Alec Baldwin fatally shoots cinematographer with prop gun

Alec Baldwin.

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Here’s what you need to know

Alec Baldwin fatally shot a cinematographer with a prop gun. The actor fired at two people on a film set in New Mexico, police say, killing Halyna Hutchins and putting director Joel Souza in hospital.

Evergrande actually paid a debt. The Chinese property firm, deep in the red, reportedly wired an $83.5 million interest payment to bondholders. (See more below.)

Queen Elizabeth spent the night in hospital. The 95-year-old British monarch is now back home at Windsor Castle.

WeWork made a comeback. Shares rose by more than 11% after the company went public through a special-purpose acquisition (SPAC) merger with BowX.

Google is reducing its cut for in-app subscriptions. Starting Jan. 1, the company will charge a 15% commission for all apps, after receiving pushback from global regulators and developers.

The US won’t impose tariffs on countries that target American tech giants. It reached an agreement with several European states for them to eventually drop their digital services taxes, as a global 15% minimum-tax deal moves forward.

What to watch for

Indebted Chinese developer Evergrande has reportedly wired funds for a key $83.5 million interest payment on an international bond, bringing some relief to the firm’s investors, customers, and other creditors. The company would officially have been in default on Saturday if it hadn’t delivered the payment.

In the 30-day grace period since the company’s first missed payment on Sept. 23, Beijing still hasn’t stepped in, and Evergrande’s own efforts have so far yielded few results. The company announced on Wednesday that a deal to raise $2.6 billion had collapsed. Its shares, which resumed trading in Hong Kong yesterday after a 17-day hiatus, closed down 12.5%. But even if the $83.5 million payment is confirmed, the company still has two other upcoming deadlines for coupon payments on Oct. 29 and Nov. 11.

China’s third-quarter GDP numbers showed the efforts to reduce unmanageable debt in the real estate sector are weighing on the economy. Evergrande’s own missed payments to offshore bondholders now total $275 million. But Beijing, while making the occasional reassuring noise, hasn’t blinked.

Amazon Air takes off

The pandemic hasn’t just changed consumer shopping habits. It changed Amazon’s too. The retailer went on a buying spree in the summer of 2020 for a particular item: planes.

The binge marked the fastest expansion yet of Amazon’s air fleet. Now, fueled by an increase in e-commerce demand and supply chain chaos, Amazon Air’s ambitions (and its number of daily flights globally) are cruising upward.

A bar graph showing the number of global daily flights by Amazon Air cargo planes increasingly from about 80 in May 2020 to more than 150 in August 2021.

Amazon’s air freight investments aren’t just an urgent effort to move goods faster as the holiday shopping season approaches. Analysts who watch the company believe it will be one of the first steps toward competing directly with incumbent couriers like FedEx and UPS as a global delivery service.

Make yourself supply-crisis-proof for the holidays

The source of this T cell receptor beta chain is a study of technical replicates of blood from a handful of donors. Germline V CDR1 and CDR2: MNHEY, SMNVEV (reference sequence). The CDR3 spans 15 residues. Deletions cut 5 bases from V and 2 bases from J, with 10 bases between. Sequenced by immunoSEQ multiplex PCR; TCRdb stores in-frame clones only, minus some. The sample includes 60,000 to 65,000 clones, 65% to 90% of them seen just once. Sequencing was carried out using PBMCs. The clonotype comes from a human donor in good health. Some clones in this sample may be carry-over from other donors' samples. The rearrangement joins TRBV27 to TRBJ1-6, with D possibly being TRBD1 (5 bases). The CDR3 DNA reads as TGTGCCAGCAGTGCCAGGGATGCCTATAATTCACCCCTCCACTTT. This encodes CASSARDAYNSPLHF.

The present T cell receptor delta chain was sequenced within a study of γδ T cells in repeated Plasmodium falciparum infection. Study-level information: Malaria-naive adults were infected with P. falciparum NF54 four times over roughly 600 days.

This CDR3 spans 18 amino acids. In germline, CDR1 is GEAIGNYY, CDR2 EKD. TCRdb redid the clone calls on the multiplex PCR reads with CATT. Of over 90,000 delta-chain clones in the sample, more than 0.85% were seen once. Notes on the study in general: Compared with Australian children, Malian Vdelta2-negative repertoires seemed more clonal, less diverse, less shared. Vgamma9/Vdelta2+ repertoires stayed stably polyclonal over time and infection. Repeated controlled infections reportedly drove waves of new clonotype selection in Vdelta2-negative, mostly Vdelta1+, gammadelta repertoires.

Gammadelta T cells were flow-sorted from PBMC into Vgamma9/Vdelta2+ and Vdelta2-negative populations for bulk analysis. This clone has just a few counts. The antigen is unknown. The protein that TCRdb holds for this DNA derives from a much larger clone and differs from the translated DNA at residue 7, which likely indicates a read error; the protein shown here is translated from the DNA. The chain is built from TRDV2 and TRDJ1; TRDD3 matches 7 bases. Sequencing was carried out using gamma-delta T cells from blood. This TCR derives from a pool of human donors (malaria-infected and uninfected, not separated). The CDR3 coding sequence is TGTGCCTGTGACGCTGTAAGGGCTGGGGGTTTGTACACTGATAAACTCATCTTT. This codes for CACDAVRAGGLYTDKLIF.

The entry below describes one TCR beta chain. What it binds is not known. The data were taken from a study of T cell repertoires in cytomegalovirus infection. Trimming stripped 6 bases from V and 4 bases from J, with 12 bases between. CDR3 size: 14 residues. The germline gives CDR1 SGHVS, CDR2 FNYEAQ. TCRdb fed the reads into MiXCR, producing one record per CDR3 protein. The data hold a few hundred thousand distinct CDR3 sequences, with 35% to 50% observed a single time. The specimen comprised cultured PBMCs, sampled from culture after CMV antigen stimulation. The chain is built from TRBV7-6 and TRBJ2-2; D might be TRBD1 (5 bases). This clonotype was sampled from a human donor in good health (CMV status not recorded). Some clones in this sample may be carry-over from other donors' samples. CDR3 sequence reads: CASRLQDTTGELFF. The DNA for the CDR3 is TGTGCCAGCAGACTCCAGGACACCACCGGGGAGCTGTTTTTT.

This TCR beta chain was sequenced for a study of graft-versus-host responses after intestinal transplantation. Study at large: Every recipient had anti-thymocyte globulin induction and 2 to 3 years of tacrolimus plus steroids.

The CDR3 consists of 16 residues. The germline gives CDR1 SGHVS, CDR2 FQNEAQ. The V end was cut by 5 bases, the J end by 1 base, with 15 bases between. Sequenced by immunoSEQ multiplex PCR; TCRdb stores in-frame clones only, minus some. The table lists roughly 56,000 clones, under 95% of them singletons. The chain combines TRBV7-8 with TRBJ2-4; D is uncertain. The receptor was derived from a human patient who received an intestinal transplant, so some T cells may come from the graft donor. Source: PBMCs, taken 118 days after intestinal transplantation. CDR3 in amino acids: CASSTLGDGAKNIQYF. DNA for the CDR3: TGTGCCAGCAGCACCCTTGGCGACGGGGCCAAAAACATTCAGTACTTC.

Well, as close as you can get anyway. In our upcoming members-only How To email, we’ll give you some advice that could help you circumvent the whole situation. Holiday: saved.

Here are some tips from the email, sent from us to you with no delay:

📚Embrace the concept of secondhand, whether from a store, an online seller that’s not too far away, or just your own stash of books.

🔇 Lower your volume, by reducing the amount of recipients on your list (they’ll be OK) or just make your family agree to attempt to make at least a portion of their gifts by hand.

🔮Shop year-round in the future, and every holiday season you’ll thank yourself for stocking good, thoughtful gifts that, fingers crossed, your loved ones will still want by the time they open them.

✦ Of course, your global economy-minded friends with the highest pun tolerance will always appreciate a year of Quartz membership. Sign someone up today and get 40% off with code QZEMAIL40.

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🏁 Small rocket firms are outsourcing their engines in their race to orbit

🏀 A single tweet is once again putting pressure on the NBA’s China business

Kat Norton’s spiritual journey to becoming a Microsoft Excel influencer

🧮 Tesla’s new insurance uses an owner’s car to decide how likely they are to crash

💡 China is both unleashing and restricting market forces to secure its energy supplies

😬 Netflix wants you to actually play Squid Game

Surprising discoveries

Hong Kongers in need of some shut-eye can take a “sleeping bus tour.” The five-hour ride includes a sleeping mask and earplugs (BYO pillow and slippers).

We now know Vikings made it to North America as early as 1021. A new method for dating artifacts gave researchers a more precise date.

Beware the job postings at Bastion Secure. The fake company—which uses the logo BS—is actually the ransomware group whose software was used in the Colonial Pipeline hack.

A dealmaking company won’t let employees say the word “deal.” Private equity firm Partners Group charges partners $1,000 for each violation (the money goes to charity).

A US court recognized animals as legal persons. Specifically, the descendants of drug lord Pablo Escobar’s hippos, which the Colombian government has been trying to cull.

Our best wishes for a productive day. Send any news, comments, synonyms for “deal,” and nonhuman legal persons to Get the most out of Quartz by downloading our iOS app and becoming a member. Today’s Daily Brief was brought to you by Hasit Shah, Tripti Lahiri, Nicolás Rivero, Morgan Haefner, Susan Howson, and Liz Webber.